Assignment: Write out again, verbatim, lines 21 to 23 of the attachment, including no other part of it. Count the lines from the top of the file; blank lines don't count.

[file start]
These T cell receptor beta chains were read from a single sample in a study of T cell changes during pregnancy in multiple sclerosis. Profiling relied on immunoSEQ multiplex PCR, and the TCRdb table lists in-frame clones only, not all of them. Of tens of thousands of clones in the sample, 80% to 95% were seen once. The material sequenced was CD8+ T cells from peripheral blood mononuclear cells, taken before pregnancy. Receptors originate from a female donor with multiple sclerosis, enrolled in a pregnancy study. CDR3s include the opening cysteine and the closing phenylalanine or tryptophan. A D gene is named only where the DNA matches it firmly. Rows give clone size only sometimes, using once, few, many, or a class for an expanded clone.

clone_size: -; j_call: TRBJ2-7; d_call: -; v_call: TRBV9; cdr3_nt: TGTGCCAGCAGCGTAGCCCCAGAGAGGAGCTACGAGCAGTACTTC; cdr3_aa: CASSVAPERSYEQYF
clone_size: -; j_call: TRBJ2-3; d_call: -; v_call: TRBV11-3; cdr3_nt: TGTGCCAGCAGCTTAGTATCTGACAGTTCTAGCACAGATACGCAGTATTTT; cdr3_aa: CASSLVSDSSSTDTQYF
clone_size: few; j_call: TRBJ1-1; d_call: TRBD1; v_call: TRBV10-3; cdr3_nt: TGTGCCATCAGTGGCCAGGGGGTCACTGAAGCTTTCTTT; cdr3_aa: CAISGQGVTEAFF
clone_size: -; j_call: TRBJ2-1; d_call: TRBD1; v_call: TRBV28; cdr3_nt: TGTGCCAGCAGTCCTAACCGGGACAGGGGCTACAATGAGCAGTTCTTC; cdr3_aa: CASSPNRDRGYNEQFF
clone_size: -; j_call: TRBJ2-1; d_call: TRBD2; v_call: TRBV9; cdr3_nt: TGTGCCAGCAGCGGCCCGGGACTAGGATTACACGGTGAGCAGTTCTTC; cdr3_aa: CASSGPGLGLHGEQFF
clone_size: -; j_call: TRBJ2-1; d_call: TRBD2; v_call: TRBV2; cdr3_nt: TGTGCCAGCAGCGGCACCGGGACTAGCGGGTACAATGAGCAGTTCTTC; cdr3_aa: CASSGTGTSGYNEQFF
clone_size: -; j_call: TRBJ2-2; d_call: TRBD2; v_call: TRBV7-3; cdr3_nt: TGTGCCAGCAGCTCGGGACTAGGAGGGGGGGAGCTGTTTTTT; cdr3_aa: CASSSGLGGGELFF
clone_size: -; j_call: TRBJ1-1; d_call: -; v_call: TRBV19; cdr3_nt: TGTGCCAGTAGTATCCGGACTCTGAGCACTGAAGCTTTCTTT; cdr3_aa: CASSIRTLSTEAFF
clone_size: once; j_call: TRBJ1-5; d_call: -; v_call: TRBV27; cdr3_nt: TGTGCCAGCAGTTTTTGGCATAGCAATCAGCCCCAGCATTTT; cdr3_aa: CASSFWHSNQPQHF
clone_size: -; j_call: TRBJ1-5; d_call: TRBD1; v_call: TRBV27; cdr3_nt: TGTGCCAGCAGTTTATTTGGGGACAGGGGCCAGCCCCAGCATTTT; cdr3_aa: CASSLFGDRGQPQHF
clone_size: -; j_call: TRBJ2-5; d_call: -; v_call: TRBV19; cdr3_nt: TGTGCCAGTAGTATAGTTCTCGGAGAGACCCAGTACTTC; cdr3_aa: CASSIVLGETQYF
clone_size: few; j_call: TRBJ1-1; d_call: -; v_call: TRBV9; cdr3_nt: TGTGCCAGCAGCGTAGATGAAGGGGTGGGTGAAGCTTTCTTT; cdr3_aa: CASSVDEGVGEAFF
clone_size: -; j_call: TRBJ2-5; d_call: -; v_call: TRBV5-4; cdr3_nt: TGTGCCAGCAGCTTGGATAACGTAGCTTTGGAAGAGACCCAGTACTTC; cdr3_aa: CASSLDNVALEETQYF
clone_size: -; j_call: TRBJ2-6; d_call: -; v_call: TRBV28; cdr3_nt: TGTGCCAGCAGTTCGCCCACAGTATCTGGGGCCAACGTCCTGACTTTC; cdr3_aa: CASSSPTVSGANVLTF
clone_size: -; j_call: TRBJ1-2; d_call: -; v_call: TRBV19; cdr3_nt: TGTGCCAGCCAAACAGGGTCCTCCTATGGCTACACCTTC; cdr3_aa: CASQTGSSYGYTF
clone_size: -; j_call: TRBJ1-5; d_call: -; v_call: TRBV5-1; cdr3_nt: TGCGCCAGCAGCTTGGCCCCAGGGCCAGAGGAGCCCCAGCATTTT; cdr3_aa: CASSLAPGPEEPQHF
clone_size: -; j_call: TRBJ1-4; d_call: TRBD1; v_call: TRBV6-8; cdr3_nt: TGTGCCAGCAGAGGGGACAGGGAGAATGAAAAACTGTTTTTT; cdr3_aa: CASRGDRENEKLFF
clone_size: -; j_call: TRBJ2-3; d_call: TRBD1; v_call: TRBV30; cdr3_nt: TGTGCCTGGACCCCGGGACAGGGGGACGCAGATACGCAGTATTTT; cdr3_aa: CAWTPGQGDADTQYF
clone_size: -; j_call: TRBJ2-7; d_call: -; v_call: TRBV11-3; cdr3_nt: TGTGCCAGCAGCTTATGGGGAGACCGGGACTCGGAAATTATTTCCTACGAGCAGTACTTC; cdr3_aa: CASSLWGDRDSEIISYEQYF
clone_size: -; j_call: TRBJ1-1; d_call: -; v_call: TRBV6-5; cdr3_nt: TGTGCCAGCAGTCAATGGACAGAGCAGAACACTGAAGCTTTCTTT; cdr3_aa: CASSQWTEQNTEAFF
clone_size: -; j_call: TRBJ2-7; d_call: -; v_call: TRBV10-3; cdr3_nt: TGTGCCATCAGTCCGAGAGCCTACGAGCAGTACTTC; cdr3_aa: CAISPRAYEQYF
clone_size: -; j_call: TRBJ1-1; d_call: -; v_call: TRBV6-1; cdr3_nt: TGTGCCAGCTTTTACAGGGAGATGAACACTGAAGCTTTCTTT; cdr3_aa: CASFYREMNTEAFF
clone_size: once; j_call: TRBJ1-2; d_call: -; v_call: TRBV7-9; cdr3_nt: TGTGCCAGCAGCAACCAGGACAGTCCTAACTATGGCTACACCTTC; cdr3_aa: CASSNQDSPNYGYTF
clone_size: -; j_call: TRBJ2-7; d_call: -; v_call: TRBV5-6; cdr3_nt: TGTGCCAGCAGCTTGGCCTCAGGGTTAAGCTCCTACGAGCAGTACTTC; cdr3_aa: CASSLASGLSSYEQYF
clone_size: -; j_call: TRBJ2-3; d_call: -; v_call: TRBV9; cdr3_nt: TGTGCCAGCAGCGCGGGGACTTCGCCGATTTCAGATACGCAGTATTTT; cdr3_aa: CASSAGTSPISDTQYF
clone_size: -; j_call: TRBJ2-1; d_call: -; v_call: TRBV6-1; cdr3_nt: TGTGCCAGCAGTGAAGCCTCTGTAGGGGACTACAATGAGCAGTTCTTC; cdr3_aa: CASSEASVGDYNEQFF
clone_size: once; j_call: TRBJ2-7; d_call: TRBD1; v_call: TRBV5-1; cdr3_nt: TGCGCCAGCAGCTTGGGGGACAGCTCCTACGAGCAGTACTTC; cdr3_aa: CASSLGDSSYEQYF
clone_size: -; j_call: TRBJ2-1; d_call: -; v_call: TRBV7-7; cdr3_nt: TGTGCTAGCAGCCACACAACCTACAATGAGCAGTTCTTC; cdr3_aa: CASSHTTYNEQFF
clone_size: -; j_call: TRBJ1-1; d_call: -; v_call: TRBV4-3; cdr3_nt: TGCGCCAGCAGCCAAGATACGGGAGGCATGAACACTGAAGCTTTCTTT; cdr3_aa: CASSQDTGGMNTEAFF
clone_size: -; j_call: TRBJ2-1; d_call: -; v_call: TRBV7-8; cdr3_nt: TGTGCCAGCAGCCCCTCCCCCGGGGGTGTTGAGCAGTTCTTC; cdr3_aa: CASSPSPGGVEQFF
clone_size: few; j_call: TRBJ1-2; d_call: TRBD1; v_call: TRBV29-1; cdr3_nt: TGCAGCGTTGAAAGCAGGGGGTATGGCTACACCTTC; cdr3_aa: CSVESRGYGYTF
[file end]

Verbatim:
clone_size: -; j_call: TRBJ1-1; d_call: -; v_call: TRBV6-5; cdr3_nt: TGTGCCAGCAGTCAATGGACAGAGCAGAACACTGAAGCTTTCTTT; cdr3_aa: CASSQWTEQNTEAFF
clone_size: -; j_call: TRBJ2-7; d_call: -; v_call: TRBV10-3; cdr3_nt: TGTGCCATCAGTCCGAGAGCCTACGAGCAGTACTTC; cdr3_aa: CAISPRAYEQYF
clone_size: -; j_call: TRBJ1-1; d_call: -; v_call: TRBV6-1; cdr3_nt: TGTGCCAGCTTTTACAGGGAGATGAACACTGAAGCTTTCTTT; cdr3_aa: CASFYREMNTEAFF